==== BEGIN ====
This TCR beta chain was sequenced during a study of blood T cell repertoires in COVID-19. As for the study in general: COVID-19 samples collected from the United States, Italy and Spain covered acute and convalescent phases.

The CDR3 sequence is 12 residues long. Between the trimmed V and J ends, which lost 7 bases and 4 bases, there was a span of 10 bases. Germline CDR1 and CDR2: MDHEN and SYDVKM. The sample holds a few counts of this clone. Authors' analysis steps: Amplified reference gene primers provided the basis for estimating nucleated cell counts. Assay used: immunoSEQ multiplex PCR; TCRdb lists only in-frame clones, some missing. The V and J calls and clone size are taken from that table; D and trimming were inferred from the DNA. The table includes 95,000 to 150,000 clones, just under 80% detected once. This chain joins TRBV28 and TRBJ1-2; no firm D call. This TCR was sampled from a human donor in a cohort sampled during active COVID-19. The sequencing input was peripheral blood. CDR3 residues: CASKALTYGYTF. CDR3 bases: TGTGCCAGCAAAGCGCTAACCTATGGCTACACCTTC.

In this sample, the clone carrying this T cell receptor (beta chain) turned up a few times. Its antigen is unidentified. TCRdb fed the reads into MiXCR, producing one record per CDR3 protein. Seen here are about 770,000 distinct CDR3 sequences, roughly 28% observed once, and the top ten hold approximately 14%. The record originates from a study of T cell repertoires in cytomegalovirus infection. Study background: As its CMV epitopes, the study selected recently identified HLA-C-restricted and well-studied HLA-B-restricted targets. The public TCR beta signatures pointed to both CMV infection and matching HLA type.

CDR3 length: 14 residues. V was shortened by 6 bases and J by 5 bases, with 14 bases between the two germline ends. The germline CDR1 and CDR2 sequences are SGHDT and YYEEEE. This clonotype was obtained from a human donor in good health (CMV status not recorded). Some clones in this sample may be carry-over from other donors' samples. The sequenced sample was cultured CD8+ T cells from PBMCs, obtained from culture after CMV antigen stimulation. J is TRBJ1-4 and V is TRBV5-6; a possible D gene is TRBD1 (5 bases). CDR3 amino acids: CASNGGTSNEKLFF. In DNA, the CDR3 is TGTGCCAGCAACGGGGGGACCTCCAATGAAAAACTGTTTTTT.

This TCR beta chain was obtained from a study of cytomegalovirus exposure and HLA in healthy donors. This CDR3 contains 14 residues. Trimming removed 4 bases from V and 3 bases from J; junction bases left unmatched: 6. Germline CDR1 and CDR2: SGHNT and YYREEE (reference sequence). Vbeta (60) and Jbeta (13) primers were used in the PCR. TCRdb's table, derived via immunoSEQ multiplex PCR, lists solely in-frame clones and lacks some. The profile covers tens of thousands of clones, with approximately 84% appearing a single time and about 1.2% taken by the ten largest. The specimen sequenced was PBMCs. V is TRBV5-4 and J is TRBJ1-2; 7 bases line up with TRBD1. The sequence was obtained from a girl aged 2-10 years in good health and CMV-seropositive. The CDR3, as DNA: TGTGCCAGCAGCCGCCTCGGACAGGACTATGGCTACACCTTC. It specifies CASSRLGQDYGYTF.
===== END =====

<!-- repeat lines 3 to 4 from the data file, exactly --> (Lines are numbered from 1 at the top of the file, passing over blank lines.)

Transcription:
In this sample, the clone carrying this T cell receptor (beta chain) turned up a few times. Its antigen is unidentified. TCRdb fed the reads into MiXCR, producing one record per CDR3 protein. Seen here are about 770,000 distinct CDR3 sequences, roughly 28% observed once, and the top ten hold approximately 14%. The record originates from a study of T cell repertoires in cytomegalovirus infection. Study background: As its CMV epitopes, the study selected recently identified HLA-C-restricted and well-studied HLA-B-restricted targets. The public TCR beta signatures pointed to both CMV infection and matching HLA type.

CDR3 length: 14 residues. V was shortened by 6 bases and J by 5 bases, with 14 bases between the two germline ends. The germline CDR1 and CDR2 sequences are SGHDT and YYEEEE. This clonotype was obtained from a human donor in good health (CMV status not recorded). Some clones in this sample may be carry-over from other donors' samples. The sequenced sample was cultured CD8+ T cells from PBMCs, obtained from culture after CMV antigen stimulation. J is TRBJ1-4 and V is TRBV5-6; a possible D gene is TRBD1 (5 bases). CDR3 amino acids: CASNGGTSNEKLFF. In DNA, the CDR3 is TGTGCCAGCAACGGGGGGACCTCCAATGAAAAACTGTTTTTT.